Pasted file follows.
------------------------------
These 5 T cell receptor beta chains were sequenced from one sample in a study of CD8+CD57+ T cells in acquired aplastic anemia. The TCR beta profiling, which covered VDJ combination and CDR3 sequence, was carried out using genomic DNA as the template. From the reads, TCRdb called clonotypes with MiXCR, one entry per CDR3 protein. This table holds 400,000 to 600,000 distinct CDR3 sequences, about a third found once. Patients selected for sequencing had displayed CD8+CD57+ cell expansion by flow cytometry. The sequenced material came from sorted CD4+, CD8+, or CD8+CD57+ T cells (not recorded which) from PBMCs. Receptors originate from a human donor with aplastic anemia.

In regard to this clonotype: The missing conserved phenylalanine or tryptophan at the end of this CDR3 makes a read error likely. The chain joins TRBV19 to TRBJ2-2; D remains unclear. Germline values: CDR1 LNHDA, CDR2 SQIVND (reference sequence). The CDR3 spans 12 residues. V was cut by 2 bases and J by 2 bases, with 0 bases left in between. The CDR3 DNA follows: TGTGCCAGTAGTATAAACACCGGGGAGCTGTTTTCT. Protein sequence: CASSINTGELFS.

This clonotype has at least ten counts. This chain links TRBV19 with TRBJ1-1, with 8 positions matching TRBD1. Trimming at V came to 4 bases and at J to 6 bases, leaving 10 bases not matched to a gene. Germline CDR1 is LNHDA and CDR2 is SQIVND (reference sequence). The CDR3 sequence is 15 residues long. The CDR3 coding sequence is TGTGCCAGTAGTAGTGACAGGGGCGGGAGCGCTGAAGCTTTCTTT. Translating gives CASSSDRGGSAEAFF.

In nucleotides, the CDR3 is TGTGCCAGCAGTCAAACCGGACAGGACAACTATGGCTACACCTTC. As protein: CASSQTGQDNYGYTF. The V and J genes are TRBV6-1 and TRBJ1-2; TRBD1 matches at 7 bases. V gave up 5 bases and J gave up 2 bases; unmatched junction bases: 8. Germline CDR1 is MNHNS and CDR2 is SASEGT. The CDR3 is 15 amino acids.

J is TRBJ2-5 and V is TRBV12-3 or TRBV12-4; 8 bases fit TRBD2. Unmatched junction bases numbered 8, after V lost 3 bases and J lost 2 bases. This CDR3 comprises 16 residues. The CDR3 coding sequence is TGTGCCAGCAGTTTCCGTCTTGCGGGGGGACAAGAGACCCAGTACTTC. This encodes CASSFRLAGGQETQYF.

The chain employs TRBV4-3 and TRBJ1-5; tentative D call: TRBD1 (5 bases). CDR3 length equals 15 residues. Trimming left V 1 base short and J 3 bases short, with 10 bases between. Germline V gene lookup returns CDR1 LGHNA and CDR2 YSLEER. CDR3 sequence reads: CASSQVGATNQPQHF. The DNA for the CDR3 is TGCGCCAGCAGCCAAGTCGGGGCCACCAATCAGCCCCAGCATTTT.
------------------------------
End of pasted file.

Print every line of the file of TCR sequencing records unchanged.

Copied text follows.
These 5 T cell receptor beta chains were sequenced from one sample in a study of CD8+CD57+ T cells in acquired aplastic anemia. The TCR beta profiling, which covered VDJ combination and CDR3 sequence, was carried out using genomic DNA as the template. From the reads, TCRdb called clonotypes with MiXCR, one entry per CDR3 protein. This table holds 400,000 to 600,000 distinct CDR3 sequences, about a third found once. Patients selected for sequencing had displayed CD8+CD57+ cell expansion by flow cytometry. The sequenced material came from sorted CD4+, CD8+, or CD8+CD57+ T cells (not recorded which) from PBMCs. Receptors originate from a human donor with aplastic anemia.

In regard to this clonotype: The missing conserved phenylalanine or tryptophan at the end of this CDR3 makes a read error likely. The chain joins TRBV19 to TRBJ2-2; D remains unclear. Germline values: CDR1 LNHDA, CDR2 SQIVND (reference sequence). The CDR3 spans 12 residues. V was cut by 2 bases and J by 2 bases, with 0 bases left in between. The CDR3 DNA follows: TGTGCCAGTAGTATAAACACCGGGGAGCTGTTTTCT. Protein sequence: CASSINTGELFS.

This clonotype has at least ten counts. This chain links TRBV19 with TRBJ1-1, with 8 positions matching TRBD1. Trimming at V came to 4 bases and at J to 6 bases, leaving 10 bases not matched to a gene. Germline CDR1 is LNHDA and CDR2 is SQIVND (reference sequence). The CDR3 sequence is 15 residues long. The CDR3 coding sequence is TGTGCCAGTAGTAGTGACAGGGGCGGGAGCGCTGAAGCTTTCTTT. Translating gives CASSSDRGGSAEAFF.

In nucleotides, the CDR3 is TGTGCCAGCAGTCAAACCGGACAGGACAACTATGGCTACACCTTC. As protein: CASSQTGQDNYGYTF. The V and J genes are TRBV6-1 and TRBJ1-2; TRBD1 matches at 7 bases. V gave up 5 bases and J gave up 2 bases; unmatched junction bases: 8. Germline CDR1 is MNHNS and CDR2 is SASEGT. The CDR3 is 15 amino acids.

J is TRBJ2-5 and V is TRBV12-3 or TRBV12-4; 8 bases fit TRBD2. Unmatched junction bases numbered 8, after V lost 3 bases and J lost 2 bases. This CDR3 comprises 16 residues. The CDR3 coding sequence is TGTGCCAGCAGTTTCCGTCTTGCGGGGGGACAAGAGACCCAGTACTTC. This encodes CASSFRLAGGQETQYF.

The chain employs TRBV4-3 and TRBJ1-5; tentative D call: TRBD1 (5 bases). CDR3 length equals 15 residues. Trimming left V 1 base short and J 3 bases short, with 10 bases between. Germline V gene lookup returns CDR1 LGHNA and CDR2 YSLEER. CDR3 sequence reads: CASSQVGATNQPQHF. The DNA for the CDR3 is TGCGCCAGCAGCCAAGTCGGGGCCACCAATCAGCCCCAGCATTTT.